Had we adequately addressed income/educational inequality and special interest politics in Washington as a nation, the people that chose Trump for reasons like race and gender wouldn’t have made an impact on the election because there wouldn’t be that many left. Their views and voices may have been emboldened this time around by the rhetoric of their candidate but we cannot run from the responsibility that we carry as a nation to have dealt with these issues sooner. The fact that most college educated people in the country voted for one candidate over the other says little about the candidates themselves and says everything about the state of our education system. 

It’s up to us to demand education reform and to WORK for it. As our economic and military power start to diminish, it’s our only hope of keeping our position of privilege in the state of world affairs.

Listening is Important--Trump drove home strong messages on immigration and the economy. Whether they have any validity isn’t the question. He managed to tap into the single most important fear that the Americans not living on either coast have… Their livelihoods are at stake. Ask the folks in Midwest. The reality they face is very different from the one that most of us reading this encounter every day.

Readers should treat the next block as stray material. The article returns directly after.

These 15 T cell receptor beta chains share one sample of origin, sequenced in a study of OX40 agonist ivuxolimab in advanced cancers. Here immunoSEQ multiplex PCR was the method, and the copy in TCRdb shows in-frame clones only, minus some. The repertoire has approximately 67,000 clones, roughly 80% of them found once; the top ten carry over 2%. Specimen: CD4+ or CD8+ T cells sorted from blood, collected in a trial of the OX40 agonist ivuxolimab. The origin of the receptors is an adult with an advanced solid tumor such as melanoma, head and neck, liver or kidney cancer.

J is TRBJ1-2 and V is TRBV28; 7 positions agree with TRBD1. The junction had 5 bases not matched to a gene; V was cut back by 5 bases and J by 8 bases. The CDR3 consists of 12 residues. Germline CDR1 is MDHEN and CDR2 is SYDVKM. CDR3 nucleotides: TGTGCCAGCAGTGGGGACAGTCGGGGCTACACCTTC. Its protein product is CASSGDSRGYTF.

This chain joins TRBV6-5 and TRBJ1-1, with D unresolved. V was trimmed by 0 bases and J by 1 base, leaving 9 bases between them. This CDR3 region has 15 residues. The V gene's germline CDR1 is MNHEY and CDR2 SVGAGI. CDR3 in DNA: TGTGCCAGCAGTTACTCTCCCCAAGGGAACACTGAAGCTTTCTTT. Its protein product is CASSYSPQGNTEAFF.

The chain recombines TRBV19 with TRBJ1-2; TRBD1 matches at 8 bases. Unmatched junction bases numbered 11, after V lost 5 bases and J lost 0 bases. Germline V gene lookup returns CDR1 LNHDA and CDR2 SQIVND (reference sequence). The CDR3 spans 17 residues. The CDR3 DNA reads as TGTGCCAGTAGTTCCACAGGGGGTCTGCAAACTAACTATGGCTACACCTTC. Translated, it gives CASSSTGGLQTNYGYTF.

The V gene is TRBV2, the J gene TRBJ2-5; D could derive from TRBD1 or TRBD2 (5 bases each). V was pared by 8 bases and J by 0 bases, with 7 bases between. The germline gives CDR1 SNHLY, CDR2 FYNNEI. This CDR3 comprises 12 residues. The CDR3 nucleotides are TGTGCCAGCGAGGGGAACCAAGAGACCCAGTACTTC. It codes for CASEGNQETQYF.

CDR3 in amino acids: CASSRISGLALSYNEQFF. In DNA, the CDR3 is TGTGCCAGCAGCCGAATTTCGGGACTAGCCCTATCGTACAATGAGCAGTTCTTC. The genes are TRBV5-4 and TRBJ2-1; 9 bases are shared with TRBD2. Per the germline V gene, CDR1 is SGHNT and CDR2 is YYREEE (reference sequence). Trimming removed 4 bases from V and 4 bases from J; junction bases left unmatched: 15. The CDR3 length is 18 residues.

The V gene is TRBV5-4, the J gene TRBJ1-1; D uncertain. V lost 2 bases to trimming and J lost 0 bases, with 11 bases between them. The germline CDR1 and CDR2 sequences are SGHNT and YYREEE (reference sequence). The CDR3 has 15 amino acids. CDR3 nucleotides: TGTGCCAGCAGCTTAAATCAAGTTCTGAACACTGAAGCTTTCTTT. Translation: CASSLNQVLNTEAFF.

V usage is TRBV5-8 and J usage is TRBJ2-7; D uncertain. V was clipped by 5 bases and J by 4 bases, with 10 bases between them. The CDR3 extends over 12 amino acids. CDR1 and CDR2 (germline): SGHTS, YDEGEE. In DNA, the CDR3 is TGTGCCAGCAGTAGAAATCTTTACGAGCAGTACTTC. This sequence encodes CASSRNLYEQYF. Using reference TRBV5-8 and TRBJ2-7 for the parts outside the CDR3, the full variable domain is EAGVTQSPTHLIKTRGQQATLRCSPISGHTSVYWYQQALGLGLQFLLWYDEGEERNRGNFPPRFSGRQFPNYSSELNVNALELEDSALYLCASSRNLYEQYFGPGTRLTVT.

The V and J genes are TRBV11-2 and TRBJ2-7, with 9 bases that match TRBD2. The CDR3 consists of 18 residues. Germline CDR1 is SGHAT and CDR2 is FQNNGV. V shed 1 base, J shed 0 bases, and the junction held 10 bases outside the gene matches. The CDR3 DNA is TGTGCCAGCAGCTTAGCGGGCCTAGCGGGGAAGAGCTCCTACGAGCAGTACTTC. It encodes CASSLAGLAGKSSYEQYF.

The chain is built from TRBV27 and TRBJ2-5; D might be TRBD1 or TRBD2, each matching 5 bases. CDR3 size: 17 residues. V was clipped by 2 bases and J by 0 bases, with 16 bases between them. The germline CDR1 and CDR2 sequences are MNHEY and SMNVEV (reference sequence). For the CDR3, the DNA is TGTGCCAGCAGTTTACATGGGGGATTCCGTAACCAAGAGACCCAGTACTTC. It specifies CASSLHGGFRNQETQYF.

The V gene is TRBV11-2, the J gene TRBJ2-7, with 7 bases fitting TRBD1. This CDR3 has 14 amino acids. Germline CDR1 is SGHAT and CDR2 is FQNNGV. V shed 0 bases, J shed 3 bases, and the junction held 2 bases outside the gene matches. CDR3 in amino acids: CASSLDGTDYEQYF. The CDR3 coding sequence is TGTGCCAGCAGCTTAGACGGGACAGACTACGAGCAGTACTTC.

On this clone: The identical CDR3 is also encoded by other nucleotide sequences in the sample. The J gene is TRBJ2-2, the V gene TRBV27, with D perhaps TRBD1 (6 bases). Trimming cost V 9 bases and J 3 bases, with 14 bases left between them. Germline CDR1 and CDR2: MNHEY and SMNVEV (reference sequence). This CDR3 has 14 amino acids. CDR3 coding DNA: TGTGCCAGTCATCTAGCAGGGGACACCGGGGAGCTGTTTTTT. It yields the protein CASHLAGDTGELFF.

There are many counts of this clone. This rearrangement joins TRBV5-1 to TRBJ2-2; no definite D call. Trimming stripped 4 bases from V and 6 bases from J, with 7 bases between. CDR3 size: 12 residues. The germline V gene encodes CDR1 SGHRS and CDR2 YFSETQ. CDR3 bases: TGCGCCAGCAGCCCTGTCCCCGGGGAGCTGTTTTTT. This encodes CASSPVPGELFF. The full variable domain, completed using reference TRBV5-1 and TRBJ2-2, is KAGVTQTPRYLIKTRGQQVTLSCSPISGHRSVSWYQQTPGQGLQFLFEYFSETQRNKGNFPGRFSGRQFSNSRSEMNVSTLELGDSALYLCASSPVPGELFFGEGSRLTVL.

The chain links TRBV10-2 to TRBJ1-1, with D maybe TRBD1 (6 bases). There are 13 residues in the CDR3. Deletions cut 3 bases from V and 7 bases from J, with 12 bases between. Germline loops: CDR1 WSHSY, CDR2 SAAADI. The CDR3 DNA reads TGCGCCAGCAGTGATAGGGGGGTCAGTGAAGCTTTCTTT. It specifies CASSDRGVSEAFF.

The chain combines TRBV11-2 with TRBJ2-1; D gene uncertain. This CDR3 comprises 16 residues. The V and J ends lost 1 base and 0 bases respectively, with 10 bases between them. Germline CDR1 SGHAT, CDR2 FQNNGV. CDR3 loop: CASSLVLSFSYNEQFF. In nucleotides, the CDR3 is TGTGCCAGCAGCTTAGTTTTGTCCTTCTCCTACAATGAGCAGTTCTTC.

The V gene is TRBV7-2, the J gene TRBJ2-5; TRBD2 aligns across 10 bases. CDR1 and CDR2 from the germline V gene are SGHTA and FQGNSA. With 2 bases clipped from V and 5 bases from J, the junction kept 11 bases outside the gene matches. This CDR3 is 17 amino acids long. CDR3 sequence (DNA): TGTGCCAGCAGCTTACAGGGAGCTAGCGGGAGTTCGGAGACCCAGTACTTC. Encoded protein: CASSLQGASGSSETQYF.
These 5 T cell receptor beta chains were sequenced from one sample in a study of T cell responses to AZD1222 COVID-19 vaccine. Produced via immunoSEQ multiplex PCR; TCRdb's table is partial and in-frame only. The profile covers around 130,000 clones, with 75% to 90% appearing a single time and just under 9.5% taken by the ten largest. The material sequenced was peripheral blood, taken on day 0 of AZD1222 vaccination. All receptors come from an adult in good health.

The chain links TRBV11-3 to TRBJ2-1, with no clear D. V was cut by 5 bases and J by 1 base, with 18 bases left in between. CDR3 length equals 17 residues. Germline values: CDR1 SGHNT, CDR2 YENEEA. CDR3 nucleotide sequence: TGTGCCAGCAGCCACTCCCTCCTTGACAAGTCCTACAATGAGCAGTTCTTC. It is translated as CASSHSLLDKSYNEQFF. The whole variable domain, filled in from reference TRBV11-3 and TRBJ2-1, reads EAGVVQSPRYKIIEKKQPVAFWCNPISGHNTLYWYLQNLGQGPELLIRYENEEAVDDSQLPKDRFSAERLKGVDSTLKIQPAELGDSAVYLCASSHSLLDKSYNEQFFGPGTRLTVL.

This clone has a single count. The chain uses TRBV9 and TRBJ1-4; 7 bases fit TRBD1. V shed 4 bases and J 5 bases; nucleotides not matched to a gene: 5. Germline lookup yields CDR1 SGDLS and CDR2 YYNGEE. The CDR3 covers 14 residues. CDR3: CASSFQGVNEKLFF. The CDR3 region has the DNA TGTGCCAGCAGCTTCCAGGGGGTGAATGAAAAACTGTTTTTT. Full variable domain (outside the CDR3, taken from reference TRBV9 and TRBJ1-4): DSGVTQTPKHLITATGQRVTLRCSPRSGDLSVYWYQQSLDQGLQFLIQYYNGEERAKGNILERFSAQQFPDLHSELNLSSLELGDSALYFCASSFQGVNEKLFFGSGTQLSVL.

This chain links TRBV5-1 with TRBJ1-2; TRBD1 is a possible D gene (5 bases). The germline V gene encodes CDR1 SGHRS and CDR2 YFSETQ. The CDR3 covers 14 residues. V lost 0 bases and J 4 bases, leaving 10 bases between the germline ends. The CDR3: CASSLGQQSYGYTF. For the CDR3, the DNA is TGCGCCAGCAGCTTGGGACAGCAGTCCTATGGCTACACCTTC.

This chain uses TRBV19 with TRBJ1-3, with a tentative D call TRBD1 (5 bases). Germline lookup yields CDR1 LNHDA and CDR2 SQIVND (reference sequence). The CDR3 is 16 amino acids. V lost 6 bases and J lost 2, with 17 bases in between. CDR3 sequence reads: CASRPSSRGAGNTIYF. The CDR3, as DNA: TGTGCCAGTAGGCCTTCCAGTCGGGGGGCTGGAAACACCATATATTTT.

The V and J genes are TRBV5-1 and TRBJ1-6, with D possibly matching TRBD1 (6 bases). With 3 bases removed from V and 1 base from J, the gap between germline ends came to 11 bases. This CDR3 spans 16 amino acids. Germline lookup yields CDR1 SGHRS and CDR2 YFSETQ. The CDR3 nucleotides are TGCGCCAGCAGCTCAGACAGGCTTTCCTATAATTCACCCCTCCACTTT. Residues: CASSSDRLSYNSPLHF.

Although Clinton is known for being an excellent listener, her campaign failed to understand the one thing that really mattered to folks who lived in key swing states. The Economy. By spending resources attacking Donald Trump on his character while hers is considered questionable by scandals as well, the Clinton campaign missed a valuable opportunity to connect with undecided voters on an issue that affects them every day… An issue where things weren’t personal and where a direct approach may have just done the job. Also worth noting? Not all Trump supporters live under a rock and if they didn’t respond initially to attacks on his character, doing more of that was unlikely to shift things in her favor.